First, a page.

Do something kind for someone else. Do you know an old person who is having a hard time getting around? Perhaps a disabled person that has a hard time keeping their kitchen clean? Go visit them and just take care of some of their household chores for them. Sit down with them and play a game. Bring the ingredients for a good home cooked meal, prepare it there, and eat with them.

Donate some unwanted things to charity. Go through your house (hot tip: start with your wardrobe) and identify items that are useful, but perhaps just not that useful to you. Take them to a charity and donate them. Even better, if you happen to know people who could really use the items, take the items directly to them and cut out the middle man.

Take a long walk. I’ve often found that one of the best ways for me to unwind is to go somewhere rural, find a good place to walk or hike, and just go walking for a period of time. I stop often, sit down, look around, and just let myself unwind. I find this works very, very well after a stressful week. You can do this alone or with others – I often find that being alone works well for me, but it may be a good thing to do with others. The key is to take it slow and admire your environment and the clean, fresh air that such environments provide. If you’re getting tired, don’t hesitate to stop for a long while. You might even want to try a meditative activity out there.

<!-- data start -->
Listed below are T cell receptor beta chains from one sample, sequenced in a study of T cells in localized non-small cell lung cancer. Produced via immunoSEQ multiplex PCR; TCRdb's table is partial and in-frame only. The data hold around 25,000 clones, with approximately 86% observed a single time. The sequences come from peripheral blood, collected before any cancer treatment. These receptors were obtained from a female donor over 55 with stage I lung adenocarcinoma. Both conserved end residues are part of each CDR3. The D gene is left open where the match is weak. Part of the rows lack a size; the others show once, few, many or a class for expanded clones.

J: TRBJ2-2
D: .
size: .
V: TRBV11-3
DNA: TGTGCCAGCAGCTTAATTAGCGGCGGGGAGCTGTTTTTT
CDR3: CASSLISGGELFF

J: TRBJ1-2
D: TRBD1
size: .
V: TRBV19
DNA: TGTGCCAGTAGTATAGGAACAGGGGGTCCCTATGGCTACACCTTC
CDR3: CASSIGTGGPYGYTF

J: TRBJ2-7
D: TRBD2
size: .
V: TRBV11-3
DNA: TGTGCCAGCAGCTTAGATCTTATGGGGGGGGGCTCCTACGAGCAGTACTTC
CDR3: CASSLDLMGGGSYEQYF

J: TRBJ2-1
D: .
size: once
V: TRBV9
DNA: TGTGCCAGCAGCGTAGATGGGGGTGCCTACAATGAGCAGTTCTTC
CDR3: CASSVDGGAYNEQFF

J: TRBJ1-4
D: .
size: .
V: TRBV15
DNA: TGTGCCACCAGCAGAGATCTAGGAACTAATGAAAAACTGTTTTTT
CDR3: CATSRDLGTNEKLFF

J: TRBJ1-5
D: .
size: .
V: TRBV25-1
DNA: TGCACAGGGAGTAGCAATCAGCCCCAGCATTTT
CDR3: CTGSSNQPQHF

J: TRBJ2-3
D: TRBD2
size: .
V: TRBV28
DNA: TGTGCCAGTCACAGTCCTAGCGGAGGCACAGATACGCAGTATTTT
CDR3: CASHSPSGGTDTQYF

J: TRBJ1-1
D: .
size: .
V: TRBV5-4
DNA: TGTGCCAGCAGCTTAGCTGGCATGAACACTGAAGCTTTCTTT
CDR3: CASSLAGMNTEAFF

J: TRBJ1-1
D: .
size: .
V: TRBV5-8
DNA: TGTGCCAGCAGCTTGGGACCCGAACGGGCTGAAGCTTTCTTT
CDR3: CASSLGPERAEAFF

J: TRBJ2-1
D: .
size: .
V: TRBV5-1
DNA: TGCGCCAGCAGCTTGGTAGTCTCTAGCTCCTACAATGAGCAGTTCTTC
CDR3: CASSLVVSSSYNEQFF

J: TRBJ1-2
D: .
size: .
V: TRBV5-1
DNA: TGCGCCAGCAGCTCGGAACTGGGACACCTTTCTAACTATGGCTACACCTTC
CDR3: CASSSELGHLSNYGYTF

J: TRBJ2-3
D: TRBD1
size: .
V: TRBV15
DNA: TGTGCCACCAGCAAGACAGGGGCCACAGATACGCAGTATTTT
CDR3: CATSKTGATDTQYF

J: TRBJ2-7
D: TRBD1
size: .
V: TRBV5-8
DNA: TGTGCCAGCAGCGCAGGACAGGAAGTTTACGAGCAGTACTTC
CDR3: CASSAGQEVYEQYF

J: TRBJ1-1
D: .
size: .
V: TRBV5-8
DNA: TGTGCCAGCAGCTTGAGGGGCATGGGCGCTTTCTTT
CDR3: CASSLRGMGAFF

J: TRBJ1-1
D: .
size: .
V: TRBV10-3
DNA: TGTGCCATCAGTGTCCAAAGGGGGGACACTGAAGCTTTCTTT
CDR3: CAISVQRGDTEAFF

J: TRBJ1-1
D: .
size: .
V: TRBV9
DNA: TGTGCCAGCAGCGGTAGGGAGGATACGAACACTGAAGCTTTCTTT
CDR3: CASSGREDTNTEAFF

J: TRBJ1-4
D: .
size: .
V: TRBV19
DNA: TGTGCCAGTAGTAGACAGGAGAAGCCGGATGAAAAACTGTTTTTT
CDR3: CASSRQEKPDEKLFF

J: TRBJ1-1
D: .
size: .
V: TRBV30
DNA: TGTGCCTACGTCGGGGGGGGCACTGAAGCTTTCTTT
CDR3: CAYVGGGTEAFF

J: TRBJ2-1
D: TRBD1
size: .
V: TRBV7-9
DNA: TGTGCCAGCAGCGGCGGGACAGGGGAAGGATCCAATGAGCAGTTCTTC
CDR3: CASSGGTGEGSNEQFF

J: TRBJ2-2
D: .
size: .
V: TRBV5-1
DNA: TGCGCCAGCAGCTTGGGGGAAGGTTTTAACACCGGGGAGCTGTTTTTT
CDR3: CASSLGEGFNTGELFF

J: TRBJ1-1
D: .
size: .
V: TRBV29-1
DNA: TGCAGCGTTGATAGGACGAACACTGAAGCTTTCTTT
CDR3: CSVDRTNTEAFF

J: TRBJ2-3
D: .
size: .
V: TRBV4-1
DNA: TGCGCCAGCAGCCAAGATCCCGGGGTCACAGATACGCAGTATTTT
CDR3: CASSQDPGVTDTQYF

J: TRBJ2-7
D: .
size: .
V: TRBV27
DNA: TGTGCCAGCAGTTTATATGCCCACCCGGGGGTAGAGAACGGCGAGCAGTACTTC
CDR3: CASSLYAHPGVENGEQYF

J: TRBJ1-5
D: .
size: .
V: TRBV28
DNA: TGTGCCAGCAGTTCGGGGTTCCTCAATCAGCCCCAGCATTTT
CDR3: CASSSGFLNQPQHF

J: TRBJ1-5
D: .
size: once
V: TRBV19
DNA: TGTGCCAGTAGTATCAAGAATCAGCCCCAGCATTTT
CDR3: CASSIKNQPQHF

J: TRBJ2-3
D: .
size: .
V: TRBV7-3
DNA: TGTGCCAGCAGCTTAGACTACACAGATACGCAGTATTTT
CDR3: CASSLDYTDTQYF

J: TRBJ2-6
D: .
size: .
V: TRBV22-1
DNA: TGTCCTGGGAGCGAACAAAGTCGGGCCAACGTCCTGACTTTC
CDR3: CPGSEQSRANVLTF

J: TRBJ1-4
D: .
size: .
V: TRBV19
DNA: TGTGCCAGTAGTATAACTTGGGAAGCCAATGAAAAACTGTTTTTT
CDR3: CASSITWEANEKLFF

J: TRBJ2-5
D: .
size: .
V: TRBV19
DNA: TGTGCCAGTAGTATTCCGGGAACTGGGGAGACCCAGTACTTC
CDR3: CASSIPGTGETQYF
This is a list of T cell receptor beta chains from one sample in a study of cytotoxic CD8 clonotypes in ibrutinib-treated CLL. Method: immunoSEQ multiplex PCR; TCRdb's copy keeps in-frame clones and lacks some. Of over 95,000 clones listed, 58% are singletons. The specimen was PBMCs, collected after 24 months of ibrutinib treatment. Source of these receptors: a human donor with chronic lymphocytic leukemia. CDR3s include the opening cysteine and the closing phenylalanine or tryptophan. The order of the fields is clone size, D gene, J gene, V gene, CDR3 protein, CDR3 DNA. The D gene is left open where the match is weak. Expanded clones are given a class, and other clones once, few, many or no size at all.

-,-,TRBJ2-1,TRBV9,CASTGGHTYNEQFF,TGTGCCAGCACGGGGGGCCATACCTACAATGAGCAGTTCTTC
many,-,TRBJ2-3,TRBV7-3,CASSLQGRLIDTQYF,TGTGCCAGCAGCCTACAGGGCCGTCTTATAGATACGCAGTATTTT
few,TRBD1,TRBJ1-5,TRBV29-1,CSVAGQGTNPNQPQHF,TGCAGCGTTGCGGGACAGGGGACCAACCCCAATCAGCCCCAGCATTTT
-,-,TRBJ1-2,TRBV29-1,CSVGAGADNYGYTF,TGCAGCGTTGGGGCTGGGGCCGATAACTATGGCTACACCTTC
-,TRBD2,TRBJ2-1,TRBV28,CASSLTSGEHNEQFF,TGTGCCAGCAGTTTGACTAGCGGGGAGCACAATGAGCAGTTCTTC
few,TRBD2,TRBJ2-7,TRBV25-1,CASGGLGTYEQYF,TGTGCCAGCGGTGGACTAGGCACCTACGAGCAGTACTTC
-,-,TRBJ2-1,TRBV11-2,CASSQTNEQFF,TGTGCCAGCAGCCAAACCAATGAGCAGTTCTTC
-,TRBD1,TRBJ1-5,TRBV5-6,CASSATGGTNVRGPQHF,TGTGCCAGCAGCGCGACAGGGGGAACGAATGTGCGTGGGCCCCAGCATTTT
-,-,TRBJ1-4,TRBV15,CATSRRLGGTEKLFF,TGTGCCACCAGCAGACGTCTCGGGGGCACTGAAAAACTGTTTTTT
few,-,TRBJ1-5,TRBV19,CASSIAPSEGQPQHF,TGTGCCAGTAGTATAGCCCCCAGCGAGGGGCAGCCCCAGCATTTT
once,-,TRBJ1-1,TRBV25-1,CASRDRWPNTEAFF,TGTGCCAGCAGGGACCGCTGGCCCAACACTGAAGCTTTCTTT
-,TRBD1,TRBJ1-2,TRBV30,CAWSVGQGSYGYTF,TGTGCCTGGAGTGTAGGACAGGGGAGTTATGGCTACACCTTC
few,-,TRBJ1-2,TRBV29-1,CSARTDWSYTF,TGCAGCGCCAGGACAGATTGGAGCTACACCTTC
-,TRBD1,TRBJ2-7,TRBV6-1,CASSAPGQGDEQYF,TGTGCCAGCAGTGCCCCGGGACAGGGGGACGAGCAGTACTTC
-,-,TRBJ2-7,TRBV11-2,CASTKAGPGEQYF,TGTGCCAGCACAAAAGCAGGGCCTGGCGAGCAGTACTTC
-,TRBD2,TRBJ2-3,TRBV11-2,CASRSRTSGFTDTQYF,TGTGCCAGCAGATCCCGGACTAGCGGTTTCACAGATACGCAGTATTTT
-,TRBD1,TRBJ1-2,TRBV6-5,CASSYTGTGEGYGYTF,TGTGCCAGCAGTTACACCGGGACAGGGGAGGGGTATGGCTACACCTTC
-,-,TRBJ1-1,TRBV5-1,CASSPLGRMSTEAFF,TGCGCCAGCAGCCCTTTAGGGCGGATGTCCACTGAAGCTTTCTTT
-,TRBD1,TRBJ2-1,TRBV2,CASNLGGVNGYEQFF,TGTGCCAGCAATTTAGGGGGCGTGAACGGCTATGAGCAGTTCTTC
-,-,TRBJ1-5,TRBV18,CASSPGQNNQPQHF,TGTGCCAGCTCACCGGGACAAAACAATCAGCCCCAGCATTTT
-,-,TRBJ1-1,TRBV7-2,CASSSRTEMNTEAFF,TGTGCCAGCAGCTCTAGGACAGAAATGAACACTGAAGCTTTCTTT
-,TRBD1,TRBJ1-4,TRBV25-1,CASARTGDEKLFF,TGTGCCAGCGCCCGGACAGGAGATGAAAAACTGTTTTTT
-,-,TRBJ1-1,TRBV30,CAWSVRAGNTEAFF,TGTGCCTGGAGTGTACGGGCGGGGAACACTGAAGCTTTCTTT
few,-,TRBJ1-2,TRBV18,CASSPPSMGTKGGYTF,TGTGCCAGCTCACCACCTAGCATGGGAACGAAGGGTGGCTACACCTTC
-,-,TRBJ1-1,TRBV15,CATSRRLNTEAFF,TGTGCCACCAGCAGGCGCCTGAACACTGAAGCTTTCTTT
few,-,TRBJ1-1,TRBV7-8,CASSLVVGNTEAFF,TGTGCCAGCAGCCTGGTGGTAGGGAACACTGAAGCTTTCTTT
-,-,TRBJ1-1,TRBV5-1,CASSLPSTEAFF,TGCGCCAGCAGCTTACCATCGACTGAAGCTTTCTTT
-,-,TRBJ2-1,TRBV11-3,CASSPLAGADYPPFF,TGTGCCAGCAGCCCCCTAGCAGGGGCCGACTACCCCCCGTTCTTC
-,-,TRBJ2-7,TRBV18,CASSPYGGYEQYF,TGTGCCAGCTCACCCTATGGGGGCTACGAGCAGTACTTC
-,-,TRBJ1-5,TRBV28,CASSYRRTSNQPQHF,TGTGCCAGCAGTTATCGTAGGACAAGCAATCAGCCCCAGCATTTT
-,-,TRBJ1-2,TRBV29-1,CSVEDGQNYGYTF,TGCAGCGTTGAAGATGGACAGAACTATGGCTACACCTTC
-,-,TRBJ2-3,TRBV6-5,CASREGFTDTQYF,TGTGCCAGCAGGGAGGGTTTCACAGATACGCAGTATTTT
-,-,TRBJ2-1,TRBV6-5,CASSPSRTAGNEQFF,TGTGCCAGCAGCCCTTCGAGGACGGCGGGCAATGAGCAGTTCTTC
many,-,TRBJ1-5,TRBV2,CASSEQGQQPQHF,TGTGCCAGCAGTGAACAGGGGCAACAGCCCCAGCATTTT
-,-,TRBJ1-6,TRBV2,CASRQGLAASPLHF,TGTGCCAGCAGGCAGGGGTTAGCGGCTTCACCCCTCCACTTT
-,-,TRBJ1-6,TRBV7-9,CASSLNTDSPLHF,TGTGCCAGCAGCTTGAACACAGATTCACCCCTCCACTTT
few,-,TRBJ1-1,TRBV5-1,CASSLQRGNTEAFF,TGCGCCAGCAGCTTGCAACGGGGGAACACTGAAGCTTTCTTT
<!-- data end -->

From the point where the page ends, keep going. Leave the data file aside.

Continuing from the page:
Do something that has been nagging at you. I often find that there are several weekend-size projects sitting around that I keep putting off because I don’t want to invest the time. Yet, almost every time, I find when I put aside a weekend to get it done, it’s almost always well worth it and I feel fantastic having taken care of the task. For you, it might be one giant task or it might be a long list of little nagging things, but devoting a weekend to getting them done is almost like a spiritual cleansing.

Although all of these things are free (or close to it), the real value here is that these things can provide some strong fulfillment. Spend a weekend recharging your body and your spirit – and know that you’re not blowing cash to do it.

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  1. FIRE Finance says:

    Awesome list! Our two pennies: we spend time on our hobbies like painting or trekking. Another great relaxer is meditation and yoga. For married couples, some best time is spent in doing a creative project together. We really love it!

  2. Meg says:

    Great list! One thing I like to do is walk (or drive) to the Borders bookstore, buy a cup of tea, and sit for hours reading the latest magazines (and/or books). This saves me tons of money because I don’t have to subscribe to all of my favorite magazines–and I don’t feel bad because I DO usually buy coffee, tea, and/or a treat while I’m there.